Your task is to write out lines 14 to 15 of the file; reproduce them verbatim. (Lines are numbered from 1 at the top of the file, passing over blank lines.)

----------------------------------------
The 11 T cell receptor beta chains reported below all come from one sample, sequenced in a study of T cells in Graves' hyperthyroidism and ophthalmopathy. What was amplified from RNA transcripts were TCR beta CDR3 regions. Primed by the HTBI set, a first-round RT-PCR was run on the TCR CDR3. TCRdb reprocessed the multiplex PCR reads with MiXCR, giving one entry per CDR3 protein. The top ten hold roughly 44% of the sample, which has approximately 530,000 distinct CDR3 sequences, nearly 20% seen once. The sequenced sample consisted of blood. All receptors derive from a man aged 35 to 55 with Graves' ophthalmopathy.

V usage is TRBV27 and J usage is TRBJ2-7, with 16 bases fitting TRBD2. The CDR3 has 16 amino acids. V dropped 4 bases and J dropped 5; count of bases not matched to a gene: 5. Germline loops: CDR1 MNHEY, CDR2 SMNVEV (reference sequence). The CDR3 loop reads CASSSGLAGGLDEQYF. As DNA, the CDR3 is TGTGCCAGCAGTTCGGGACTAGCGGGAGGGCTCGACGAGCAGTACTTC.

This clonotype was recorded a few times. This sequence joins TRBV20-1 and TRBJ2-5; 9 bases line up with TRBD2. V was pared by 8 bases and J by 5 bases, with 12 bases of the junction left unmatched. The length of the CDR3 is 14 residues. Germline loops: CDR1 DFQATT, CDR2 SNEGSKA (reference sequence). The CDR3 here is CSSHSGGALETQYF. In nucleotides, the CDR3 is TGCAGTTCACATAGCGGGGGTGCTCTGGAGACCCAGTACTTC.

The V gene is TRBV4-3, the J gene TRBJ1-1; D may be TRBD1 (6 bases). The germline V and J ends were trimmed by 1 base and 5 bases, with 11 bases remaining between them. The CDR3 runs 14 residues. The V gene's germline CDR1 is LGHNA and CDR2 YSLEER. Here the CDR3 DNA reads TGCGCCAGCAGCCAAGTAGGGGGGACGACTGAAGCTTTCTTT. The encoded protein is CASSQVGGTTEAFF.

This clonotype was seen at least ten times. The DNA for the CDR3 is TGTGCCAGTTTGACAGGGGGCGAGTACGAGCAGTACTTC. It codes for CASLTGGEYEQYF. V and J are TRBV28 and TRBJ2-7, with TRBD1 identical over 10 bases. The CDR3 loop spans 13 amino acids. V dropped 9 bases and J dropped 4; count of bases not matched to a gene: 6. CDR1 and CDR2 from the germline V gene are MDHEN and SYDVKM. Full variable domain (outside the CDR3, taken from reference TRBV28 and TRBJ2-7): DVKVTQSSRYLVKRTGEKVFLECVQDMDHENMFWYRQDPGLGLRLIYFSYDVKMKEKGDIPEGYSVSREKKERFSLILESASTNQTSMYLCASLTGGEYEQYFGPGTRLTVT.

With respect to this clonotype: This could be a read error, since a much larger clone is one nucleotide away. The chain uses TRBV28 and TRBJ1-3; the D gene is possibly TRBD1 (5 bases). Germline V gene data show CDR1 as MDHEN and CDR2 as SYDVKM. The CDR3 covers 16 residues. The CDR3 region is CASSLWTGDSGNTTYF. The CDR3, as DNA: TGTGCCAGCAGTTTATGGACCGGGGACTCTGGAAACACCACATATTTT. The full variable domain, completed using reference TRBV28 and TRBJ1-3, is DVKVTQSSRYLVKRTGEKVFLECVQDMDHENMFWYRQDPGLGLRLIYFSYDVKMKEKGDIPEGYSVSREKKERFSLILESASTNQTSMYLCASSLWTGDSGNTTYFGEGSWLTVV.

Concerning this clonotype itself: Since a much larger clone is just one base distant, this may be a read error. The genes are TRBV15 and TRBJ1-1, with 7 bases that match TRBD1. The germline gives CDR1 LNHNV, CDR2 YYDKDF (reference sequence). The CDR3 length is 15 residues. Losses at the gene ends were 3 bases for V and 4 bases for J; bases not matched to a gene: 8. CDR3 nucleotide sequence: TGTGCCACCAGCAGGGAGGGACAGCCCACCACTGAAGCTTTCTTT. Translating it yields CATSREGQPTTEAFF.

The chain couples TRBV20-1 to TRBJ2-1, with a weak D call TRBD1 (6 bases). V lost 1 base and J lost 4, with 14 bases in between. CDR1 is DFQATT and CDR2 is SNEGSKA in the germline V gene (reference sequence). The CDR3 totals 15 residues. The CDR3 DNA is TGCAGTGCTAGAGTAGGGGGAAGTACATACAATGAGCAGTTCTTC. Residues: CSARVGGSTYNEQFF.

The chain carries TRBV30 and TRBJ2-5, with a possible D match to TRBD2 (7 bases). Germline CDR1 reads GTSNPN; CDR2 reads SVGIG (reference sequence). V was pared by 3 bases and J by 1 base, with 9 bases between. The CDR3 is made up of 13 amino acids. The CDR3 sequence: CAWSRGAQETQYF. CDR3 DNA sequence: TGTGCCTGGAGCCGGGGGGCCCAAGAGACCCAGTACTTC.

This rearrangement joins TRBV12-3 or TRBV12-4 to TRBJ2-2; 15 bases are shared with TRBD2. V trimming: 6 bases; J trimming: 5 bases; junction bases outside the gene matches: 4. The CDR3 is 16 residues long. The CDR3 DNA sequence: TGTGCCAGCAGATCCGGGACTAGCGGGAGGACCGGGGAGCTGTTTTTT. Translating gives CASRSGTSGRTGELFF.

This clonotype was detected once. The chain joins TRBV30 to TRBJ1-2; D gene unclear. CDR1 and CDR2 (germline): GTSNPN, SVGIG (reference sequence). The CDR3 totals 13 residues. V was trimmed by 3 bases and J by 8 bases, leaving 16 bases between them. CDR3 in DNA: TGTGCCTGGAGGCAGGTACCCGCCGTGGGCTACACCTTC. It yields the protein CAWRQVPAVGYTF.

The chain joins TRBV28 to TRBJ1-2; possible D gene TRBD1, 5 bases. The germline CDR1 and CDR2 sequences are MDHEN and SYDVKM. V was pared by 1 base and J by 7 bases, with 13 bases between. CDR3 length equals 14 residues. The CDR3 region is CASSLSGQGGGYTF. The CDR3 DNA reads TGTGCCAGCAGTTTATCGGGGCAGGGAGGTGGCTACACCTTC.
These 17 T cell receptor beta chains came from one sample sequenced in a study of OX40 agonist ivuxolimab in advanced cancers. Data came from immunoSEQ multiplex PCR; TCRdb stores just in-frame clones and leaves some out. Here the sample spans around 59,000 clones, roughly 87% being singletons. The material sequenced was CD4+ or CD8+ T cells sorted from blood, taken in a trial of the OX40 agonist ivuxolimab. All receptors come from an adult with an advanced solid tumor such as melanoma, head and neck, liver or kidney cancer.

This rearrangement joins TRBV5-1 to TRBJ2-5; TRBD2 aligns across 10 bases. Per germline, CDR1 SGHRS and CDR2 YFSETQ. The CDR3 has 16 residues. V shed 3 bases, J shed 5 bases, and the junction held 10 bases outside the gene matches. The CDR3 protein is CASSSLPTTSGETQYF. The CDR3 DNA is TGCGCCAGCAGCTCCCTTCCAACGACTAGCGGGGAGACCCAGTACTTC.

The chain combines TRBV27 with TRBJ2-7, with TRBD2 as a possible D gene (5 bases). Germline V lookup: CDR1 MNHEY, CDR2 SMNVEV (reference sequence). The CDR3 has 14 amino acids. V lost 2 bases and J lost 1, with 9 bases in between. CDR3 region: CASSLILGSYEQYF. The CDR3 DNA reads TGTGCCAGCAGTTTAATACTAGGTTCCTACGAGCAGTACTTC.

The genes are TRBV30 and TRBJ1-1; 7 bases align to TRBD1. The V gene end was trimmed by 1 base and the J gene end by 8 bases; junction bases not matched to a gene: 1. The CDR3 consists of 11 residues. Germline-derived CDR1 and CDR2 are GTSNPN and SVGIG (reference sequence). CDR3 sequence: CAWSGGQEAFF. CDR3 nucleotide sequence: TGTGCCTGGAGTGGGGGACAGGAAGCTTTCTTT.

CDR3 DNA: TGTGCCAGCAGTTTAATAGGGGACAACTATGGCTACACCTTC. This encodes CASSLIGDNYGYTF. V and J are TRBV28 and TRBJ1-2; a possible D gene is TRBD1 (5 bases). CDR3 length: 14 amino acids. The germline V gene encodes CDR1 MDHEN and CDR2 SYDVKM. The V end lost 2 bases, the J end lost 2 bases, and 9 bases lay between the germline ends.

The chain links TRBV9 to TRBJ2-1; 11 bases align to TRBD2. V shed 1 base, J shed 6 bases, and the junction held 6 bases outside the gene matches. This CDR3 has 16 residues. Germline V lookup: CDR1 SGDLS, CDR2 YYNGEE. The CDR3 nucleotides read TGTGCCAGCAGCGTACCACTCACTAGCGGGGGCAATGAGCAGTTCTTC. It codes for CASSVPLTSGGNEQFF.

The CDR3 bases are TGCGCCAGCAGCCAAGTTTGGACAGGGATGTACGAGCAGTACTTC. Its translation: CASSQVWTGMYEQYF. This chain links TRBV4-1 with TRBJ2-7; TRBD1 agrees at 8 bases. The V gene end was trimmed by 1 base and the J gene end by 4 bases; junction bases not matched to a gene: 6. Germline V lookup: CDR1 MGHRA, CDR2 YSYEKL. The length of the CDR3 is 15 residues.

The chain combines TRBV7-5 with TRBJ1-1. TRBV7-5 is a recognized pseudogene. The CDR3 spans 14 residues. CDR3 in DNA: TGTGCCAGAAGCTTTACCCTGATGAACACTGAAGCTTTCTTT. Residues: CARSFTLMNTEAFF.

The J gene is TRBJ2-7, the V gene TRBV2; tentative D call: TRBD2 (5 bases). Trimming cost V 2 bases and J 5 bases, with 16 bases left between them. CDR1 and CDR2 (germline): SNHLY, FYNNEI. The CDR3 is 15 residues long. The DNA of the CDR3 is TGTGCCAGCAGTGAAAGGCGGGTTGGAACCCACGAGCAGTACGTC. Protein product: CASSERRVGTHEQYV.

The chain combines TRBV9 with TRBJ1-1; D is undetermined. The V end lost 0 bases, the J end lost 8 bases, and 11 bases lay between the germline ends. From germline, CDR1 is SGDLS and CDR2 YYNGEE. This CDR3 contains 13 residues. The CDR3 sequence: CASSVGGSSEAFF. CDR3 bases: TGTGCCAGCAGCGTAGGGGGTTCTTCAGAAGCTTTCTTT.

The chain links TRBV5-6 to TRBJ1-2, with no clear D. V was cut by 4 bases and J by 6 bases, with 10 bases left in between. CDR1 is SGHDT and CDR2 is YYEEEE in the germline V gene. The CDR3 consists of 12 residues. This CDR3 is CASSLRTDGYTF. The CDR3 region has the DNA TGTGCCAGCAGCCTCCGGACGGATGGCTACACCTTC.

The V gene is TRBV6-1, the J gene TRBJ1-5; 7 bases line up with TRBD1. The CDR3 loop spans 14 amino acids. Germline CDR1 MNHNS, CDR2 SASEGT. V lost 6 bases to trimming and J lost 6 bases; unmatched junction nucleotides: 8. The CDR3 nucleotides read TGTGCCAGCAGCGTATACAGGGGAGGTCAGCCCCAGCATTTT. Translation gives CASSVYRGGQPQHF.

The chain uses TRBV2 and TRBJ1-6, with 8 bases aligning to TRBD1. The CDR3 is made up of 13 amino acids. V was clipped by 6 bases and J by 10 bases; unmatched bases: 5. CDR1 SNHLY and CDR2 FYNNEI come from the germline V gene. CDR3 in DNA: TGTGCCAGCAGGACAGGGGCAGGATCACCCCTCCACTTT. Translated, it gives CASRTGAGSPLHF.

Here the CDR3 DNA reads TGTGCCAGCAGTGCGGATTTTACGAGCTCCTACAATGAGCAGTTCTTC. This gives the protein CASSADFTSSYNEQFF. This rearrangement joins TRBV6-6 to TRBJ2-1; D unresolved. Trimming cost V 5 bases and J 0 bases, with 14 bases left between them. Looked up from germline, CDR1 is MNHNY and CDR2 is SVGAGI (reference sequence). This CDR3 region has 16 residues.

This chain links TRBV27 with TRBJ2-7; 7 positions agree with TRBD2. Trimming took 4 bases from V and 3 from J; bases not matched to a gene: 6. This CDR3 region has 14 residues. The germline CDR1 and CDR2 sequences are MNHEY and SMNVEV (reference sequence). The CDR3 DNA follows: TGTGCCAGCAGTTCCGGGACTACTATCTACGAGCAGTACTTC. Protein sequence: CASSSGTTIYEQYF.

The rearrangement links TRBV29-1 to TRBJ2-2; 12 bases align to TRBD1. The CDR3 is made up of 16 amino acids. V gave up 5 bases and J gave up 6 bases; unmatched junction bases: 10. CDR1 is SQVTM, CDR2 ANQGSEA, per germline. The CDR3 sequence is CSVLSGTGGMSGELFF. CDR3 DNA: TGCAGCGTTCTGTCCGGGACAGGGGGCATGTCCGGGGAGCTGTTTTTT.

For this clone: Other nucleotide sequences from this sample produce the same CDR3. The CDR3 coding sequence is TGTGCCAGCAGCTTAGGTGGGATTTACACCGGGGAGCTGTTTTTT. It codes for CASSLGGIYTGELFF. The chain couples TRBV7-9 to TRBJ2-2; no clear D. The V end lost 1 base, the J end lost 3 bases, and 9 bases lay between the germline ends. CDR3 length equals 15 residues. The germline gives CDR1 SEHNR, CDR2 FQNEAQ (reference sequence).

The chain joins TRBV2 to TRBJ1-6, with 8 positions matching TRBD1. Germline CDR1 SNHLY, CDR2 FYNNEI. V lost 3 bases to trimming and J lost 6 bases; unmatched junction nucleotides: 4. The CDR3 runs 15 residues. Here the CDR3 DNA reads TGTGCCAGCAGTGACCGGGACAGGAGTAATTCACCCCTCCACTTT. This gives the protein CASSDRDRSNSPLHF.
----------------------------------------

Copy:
This rearrangement joins TRBV5-1 to TRBJ2-5; TRBD2 aligns across 10 bases. Per germline, CDR1 SGHRS and CDR2 YFSETQ. The CDR3 has 16 residues. V shed 3 bases, J shed 5 bases, and the junction held 10 bases outside the gene matches. The CDR3 protein is CASSSLPTTSGETQYF. The CDR3 DNA is TGCGCCAGCAGCTCCCTTCCAACGACTAGCGGGGAGACCCAGTACTTC.

The chain combines TRBV27 with TRBJ2-7, with TRBD2 as a possible D gene (5 bases). Germline V lookup: CDR1 MNHEY, CDR2 SMNVEV (reference sequence). The CDR3 has 14 amino acids. V lost 2 bases and J lost 1, with 9 bases in between. CDR3 region: CASSLILGSYEQYF. The CDR3 DNA reads TGTGCCAGCAGTTTAATACTAGGTTCCTACGAGCAGTACTTC.